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RE: Phorusrhacids killing large mammals in National Geographic Channel

On Mon, Jul 27th, 2009 at 4:56 PM, John Scanlon 
<riversleigh@outbackatisa.com.au> wrote:

> Also, I learned some stuff about cassowaries on TV last night
> (http://www.abc.net.au/tv/guide/netw/200907/programs/DO0613V001D26072009T193000.htm),
> such as seeing them swallow surprisingly large fruit, and pass
> large quantities of seeds (~2cm diameter, sometimes 'hundreds' at a time...
> add water, wait a bit, and instant thicket!), which clearly must inform
> thinking about behavior involving gastroliths. 

Since cassowaries are mainly frugivores (but don't turn down the occasional 
insect or small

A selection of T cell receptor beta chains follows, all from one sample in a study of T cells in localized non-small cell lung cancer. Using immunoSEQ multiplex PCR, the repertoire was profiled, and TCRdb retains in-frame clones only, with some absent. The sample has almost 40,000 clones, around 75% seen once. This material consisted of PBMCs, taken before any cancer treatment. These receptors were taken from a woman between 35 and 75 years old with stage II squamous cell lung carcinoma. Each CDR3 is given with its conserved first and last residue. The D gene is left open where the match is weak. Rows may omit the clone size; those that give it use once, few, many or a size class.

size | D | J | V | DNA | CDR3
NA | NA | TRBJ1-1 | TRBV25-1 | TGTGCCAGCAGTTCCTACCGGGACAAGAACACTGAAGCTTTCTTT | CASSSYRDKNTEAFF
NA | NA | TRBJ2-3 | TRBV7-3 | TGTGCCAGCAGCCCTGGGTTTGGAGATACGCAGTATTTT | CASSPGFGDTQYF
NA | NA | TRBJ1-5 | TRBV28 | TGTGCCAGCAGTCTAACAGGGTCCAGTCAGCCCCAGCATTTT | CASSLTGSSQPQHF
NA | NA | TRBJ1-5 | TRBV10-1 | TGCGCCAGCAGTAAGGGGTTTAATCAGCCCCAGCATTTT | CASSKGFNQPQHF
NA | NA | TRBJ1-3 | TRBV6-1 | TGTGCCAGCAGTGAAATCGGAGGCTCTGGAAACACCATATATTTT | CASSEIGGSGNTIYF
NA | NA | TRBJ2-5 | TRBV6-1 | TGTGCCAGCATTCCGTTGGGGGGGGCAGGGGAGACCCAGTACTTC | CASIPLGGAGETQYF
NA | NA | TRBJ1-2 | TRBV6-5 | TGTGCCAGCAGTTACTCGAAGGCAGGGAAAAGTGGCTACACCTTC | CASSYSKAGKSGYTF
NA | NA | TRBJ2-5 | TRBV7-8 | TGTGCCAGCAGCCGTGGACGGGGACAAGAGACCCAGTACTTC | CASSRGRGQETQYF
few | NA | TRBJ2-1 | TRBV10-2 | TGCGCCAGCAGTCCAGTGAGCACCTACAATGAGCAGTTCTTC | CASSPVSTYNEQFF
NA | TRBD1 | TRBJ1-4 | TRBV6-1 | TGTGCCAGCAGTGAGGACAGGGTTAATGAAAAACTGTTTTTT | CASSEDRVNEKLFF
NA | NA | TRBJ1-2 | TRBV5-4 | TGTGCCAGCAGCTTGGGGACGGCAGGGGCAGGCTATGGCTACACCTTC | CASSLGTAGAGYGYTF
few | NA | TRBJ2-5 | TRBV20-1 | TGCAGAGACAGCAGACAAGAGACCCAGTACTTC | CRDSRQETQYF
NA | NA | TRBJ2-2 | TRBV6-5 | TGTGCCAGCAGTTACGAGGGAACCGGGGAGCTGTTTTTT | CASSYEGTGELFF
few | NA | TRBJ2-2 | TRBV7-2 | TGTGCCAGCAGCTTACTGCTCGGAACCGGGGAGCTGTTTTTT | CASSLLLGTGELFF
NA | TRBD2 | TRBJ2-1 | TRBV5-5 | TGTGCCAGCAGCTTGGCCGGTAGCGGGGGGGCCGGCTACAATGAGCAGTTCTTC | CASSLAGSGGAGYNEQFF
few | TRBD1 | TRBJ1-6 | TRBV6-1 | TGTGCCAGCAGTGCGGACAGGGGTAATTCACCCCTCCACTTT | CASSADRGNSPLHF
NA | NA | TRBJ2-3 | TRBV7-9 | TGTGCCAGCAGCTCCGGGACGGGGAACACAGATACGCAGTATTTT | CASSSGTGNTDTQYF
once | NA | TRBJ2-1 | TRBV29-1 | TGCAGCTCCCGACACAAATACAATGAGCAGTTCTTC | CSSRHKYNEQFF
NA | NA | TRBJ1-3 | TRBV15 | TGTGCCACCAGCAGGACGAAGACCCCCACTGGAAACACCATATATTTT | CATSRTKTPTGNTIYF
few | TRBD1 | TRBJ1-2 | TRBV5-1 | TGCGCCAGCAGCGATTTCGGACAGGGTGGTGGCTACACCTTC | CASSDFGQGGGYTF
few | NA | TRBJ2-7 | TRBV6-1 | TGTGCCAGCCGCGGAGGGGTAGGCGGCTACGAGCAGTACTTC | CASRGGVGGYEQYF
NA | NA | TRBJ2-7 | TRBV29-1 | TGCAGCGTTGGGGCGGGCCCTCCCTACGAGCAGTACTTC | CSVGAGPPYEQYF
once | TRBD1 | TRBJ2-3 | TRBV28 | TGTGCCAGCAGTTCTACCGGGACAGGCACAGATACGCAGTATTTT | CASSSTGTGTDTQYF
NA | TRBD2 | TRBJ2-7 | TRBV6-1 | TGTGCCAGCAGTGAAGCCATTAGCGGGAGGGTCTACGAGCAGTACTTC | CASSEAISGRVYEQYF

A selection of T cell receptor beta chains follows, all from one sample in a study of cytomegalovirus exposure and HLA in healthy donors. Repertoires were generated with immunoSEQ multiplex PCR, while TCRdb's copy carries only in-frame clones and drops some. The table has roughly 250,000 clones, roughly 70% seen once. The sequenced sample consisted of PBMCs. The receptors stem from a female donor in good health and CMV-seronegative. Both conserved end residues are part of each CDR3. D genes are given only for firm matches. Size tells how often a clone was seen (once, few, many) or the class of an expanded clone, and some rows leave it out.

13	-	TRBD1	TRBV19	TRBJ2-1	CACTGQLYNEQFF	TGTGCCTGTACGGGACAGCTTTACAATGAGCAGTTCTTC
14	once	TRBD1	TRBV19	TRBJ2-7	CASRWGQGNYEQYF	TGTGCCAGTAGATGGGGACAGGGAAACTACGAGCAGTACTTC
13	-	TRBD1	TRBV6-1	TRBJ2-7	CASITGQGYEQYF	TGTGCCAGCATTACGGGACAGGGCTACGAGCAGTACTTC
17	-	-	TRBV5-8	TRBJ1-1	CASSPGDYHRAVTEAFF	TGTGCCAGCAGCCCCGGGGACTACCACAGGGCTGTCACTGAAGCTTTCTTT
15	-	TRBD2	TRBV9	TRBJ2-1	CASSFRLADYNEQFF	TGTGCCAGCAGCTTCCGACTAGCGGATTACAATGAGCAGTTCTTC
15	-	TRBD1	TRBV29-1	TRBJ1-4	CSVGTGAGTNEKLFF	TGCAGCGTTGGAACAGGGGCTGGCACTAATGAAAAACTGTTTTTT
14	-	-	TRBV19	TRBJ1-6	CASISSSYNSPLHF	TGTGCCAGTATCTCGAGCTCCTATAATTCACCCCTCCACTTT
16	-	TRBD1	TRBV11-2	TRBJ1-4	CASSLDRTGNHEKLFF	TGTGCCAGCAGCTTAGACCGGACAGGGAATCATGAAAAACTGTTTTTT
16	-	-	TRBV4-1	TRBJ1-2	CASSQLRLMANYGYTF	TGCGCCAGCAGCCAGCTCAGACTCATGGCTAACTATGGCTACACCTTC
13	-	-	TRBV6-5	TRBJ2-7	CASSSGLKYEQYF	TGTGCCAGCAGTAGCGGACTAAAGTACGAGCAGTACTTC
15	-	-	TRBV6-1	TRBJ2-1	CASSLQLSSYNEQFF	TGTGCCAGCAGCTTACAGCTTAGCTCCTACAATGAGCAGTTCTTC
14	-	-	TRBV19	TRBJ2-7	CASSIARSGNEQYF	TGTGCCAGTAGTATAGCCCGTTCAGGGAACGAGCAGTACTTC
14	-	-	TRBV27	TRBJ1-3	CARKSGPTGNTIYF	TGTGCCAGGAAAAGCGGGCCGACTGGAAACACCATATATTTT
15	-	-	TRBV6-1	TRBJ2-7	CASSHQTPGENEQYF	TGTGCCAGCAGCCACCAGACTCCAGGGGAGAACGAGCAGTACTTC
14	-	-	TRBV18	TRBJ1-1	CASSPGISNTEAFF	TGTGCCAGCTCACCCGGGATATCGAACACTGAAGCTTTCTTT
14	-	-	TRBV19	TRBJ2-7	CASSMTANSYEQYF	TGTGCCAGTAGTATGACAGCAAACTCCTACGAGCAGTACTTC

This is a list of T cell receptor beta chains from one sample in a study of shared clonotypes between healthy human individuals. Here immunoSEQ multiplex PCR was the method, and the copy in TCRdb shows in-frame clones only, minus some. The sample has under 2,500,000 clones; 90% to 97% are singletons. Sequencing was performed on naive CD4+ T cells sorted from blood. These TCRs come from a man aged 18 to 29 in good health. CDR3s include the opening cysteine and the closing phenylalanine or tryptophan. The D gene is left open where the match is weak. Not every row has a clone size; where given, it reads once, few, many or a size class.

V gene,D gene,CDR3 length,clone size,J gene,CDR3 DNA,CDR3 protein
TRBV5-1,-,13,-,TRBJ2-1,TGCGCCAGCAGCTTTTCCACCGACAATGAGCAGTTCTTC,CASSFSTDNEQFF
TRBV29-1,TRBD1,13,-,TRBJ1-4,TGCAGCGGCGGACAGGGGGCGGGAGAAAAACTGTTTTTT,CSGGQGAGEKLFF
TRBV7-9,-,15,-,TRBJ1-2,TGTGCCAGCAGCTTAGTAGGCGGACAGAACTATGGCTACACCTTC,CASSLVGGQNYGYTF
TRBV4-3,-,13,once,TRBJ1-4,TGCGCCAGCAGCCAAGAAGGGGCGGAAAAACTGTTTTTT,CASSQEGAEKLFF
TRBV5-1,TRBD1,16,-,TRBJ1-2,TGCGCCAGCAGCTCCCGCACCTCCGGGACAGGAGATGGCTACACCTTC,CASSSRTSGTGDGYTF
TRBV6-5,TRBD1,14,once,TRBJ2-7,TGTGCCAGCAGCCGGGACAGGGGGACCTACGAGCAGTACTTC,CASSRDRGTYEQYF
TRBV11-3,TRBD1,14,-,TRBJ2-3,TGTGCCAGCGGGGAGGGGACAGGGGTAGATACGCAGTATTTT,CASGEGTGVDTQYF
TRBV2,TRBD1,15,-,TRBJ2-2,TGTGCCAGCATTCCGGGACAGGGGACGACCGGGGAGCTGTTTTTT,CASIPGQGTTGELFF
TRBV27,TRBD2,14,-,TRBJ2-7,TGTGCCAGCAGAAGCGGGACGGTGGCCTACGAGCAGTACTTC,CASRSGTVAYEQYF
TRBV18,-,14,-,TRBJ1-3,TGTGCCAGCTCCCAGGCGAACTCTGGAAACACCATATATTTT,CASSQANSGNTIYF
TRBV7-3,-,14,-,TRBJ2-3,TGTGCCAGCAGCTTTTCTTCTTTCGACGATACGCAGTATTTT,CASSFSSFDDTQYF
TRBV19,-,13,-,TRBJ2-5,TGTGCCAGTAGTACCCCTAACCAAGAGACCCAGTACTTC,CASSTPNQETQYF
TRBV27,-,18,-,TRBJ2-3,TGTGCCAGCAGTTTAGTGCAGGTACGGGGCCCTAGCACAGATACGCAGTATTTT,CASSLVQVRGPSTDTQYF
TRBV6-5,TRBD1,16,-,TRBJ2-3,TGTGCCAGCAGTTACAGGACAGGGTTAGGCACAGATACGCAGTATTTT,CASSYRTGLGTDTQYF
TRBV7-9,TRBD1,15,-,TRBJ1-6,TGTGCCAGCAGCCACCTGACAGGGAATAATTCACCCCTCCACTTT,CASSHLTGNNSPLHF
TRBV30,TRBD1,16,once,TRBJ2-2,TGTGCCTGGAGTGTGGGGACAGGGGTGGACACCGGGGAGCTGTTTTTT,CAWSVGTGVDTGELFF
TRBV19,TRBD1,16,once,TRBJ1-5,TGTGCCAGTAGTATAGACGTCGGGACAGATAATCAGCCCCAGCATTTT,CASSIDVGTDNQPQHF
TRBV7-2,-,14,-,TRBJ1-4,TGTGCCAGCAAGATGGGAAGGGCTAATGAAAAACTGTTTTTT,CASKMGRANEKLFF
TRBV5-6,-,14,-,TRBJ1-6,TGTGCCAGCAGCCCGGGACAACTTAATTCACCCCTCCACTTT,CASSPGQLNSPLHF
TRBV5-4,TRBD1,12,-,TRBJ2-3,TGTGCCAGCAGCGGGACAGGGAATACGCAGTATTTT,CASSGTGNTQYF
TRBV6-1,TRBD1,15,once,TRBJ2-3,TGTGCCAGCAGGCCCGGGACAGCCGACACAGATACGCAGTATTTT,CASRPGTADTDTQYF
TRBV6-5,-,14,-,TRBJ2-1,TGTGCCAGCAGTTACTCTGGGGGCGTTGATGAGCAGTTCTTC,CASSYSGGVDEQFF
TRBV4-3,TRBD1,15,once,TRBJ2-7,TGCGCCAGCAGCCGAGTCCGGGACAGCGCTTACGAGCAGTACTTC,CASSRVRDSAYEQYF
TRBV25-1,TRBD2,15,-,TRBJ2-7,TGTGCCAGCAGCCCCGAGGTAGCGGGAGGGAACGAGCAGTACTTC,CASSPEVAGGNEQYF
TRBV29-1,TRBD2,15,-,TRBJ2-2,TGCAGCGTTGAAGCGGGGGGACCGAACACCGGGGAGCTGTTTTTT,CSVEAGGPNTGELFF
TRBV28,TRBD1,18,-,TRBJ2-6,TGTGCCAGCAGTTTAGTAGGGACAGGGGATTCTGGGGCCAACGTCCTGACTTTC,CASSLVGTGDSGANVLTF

animal), they probably have a fast digestive turnover. Fruit has been 
'designed' by natural 
selection to be easily digested, to encourage things to eat it. Less time in 
the digestive tract also 
means less chance of the seeds being damaged.

I've always had the impression that gastroliths in herbivores would be of more 
use against hard-to-
digest material, that requires a much longer retention time in the digestive 
system. I know that 
emus use gastroliths, but I'm having a hard time finding any references to 
cassowary gastroliths. I 
suspect they just don't need them (but feel free to correct me).

> ...(but are still easily taken down by a small pack of dogs).

I'm not sure how 'easy' such a kill would be.

I was impressed that it took three large men to subdue a large adult female - 
despite the fact that 
she was mostly tranquilised. Imagine the mayhem had they tried to tackle her at 
full strength!

It was also interesting to see how tolerant of humans cassowaries could become. 
It's obvious 
they're not the intestine-ripping pittiless whirlwinds of fury that some people 
think they are. Of 
course, I wouldn't want to get between a male and his chicks...


Dann Pigdon
GIS / Archaeologist                Australian Dinosaurs
Melbourne, Australia               http://home.alphalink.com.au/~dannj